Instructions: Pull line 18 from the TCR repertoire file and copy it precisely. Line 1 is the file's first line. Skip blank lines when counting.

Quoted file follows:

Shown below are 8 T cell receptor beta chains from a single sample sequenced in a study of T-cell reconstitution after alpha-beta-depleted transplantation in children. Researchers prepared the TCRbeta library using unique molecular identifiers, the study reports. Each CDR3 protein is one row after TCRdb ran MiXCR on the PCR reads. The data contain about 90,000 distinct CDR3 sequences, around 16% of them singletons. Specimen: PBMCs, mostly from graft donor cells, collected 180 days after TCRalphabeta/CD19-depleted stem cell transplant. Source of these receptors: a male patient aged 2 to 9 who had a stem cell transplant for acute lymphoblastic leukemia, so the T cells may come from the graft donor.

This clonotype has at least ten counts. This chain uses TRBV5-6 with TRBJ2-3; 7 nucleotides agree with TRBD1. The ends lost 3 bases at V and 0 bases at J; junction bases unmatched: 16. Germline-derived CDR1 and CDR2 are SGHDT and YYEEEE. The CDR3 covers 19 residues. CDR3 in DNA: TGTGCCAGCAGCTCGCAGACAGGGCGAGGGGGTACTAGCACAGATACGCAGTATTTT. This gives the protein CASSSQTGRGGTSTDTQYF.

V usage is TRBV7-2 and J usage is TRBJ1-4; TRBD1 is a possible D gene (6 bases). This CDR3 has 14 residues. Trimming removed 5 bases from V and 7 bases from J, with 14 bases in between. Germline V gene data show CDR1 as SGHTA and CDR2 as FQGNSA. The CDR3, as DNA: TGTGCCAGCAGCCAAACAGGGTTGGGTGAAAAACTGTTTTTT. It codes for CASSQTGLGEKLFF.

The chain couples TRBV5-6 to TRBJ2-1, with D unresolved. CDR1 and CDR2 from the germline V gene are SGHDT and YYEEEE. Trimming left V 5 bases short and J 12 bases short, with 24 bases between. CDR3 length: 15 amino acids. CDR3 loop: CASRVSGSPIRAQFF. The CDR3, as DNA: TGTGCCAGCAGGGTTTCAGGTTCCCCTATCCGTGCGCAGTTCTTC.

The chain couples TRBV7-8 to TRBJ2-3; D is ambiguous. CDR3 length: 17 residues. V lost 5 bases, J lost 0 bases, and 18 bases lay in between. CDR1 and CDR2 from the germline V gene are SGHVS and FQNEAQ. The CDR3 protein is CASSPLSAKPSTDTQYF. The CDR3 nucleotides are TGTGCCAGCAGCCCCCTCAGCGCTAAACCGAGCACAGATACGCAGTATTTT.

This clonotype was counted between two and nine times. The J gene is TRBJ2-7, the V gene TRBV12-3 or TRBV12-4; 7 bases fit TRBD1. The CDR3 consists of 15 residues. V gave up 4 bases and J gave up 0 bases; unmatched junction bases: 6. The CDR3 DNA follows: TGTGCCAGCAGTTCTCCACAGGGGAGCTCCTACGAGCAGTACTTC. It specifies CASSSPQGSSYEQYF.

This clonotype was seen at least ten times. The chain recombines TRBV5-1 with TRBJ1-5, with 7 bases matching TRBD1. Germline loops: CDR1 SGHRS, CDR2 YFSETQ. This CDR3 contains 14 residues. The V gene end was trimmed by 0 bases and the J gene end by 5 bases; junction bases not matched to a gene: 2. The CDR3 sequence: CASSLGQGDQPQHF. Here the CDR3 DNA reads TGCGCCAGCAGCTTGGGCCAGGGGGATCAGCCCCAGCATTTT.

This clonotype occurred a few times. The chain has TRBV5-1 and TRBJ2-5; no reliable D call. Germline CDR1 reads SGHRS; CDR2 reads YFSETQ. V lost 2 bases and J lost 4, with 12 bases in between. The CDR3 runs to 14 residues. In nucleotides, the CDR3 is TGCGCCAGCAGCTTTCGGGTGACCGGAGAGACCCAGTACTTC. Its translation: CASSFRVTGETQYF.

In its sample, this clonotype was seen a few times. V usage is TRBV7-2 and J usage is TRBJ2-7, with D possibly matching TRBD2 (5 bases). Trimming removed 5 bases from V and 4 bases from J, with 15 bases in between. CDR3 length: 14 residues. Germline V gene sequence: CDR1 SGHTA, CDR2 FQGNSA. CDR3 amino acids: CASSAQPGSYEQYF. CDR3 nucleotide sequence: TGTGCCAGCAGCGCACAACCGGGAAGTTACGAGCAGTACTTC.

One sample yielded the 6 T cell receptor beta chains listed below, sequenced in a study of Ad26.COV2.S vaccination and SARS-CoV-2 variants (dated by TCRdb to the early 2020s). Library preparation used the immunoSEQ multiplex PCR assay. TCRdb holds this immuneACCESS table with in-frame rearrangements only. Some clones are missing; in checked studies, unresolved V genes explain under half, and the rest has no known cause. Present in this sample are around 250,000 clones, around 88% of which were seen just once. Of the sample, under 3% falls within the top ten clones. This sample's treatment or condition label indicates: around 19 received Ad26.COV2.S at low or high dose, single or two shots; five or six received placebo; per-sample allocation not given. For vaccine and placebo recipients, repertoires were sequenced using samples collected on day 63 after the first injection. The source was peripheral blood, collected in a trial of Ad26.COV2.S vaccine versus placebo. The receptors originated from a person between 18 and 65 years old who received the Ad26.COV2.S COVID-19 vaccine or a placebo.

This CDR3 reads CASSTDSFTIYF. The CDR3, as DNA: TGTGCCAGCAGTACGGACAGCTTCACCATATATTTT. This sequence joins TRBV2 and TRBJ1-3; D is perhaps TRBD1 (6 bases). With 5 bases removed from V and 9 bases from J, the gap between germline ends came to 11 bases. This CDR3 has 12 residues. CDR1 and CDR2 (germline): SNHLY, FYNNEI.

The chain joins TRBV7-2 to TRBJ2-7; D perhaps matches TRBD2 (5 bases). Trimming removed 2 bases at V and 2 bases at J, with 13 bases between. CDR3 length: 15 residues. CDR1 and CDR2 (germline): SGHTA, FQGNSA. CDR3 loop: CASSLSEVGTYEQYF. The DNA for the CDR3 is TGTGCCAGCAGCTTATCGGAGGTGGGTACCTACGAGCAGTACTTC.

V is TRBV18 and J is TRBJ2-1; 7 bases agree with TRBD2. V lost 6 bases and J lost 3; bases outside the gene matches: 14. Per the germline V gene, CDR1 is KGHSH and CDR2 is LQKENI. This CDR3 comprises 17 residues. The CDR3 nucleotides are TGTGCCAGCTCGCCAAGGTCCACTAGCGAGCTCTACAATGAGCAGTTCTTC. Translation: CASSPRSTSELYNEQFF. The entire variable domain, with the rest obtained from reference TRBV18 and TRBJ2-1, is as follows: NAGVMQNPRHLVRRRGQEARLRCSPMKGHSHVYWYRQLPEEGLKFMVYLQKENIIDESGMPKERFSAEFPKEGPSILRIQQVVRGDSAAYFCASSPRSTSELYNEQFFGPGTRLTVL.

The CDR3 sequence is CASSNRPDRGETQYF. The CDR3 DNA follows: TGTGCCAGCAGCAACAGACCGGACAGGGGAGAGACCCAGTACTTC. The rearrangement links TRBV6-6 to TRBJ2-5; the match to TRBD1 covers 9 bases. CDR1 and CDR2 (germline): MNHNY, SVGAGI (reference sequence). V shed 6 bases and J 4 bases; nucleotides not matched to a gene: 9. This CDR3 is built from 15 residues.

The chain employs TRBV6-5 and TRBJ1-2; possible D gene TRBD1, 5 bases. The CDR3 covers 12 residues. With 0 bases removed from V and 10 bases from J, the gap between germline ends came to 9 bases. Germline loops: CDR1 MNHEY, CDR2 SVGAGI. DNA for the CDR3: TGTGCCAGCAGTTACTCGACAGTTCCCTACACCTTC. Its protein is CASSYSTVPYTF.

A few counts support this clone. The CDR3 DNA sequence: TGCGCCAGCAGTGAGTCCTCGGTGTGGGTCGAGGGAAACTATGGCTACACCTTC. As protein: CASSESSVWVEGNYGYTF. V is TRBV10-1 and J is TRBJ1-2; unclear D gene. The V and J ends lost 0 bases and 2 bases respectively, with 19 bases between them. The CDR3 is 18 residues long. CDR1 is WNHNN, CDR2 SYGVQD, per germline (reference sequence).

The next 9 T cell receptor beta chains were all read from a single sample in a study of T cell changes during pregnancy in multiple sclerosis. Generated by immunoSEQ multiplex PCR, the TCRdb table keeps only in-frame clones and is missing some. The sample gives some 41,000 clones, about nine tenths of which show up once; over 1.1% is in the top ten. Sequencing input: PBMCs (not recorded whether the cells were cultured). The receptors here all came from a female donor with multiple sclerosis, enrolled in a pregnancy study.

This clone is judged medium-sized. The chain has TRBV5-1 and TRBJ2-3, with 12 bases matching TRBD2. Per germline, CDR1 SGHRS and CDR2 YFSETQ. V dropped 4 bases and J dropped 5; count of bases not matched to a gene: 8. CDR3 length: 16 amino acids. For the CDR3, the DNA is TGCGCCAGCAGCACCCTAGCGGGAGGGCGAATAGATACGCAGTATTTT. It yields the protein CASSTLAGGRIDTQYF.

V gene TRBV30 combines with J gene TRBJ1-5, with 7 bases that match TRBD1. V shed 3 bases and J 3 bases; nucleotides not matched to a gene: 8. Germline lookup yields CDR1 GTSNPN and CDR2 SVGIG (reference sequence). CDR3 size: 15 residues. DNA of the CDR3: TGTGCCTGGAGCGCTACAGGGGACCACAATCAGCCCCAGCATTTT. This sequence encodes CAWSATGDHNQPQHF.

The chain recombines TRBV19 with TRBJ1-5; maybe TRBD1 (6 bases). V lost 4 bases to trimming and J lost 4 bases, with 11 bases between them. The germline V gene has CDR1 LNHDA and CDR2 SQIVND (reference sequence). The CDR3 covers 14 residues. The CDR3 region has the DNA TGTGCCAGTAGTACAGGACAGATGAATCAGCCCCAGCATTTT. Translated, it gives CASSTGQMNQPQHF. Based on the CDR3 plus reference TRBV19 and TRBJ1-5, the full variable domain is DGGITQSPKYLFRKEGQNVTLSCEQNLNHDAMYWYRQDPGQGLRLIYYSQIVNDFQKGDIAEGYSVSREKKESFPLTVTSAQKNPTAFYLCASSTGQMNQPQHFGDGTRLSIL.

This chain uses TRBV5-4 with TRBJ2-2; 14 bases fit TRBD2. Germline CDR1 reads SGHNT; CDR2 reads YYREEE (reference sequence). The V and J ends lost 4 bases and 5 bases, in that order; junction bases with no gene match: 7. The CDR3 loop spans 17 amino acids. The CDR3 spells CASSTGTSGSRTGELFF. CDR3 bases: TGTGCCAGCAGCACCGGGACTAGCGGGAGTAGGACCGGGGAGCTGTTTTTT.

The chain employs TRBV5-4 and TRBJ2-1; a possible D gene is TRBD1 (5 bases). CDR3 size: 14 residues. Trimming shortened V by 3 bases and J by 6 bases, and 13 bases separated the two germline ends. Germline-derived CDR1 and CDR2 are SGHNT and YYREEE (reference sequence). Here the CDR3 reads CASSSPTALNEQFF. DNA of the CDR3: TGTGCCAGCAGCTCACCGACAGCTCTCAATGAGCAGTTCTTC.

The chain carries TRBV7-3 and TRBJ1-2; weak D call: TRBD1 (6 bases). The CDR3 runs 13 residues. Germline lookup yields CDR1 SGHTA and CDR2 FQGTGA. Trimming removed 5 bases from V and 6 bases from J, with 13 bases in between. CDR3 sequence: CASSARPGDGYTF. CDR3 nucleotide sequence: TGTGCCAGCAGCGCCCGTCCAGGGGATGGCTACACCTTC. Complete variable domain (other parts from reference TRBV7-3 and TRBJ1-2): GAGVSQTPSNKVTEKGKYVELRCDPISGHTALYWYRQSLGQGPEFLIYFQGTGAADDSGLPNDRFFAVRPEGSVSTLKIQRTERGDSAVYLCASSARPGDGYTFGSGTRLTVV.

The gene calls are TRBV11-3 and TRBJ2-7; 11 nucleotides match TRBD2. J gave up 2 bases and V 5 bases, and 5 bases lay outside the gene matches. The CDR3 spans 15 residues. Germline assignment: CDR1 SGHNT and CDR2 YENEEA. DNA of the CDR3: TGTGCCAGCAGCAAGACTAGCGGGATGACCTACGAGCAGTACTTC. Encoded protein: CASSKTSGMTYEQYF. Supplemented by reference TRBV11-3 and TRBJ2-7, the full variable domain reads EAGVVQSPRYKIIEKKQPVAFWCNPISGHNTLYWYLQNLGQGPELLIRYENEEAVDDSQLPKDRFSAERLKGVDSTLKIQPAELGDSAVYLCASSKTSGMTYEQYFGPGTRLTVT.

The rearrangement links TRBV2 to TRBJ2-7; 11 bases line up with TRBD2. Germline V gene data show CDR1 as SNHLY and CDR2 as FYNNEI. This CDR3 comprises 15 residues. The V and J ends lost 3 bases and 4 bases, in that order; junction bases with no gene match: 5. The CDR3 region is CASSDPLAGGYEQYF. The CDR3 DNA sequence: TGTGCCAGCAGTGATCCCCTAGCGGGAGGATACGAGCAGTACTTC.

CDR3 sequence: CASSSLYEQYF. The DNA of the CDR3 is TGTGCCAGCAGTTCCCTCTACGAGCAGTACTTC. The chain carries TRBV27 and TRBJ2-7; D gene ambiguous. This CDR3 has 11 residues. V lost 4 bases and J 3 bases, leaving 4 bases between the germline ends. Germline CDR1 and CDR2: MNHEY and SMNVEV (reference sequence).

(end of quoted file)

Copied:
This clone is judged medium-sized. The chain has TRBV5-1 and TRBJ2-3, with 12 bases matching TRBD2. Per germline, CDR1 SGHRS and CDR2 YFSETQ. V dropped 4 bases and J dropped 5; count of bases not matched to a gene: 8. CDR3 length: 16 amino acids. For the CDR3, the DNA is TGCGCCAGCAGCACCCTAGCGGGAGGGCGAATAGATACGCAGTATTTT. It yields the protein CASSTLAGGRIDTQYF.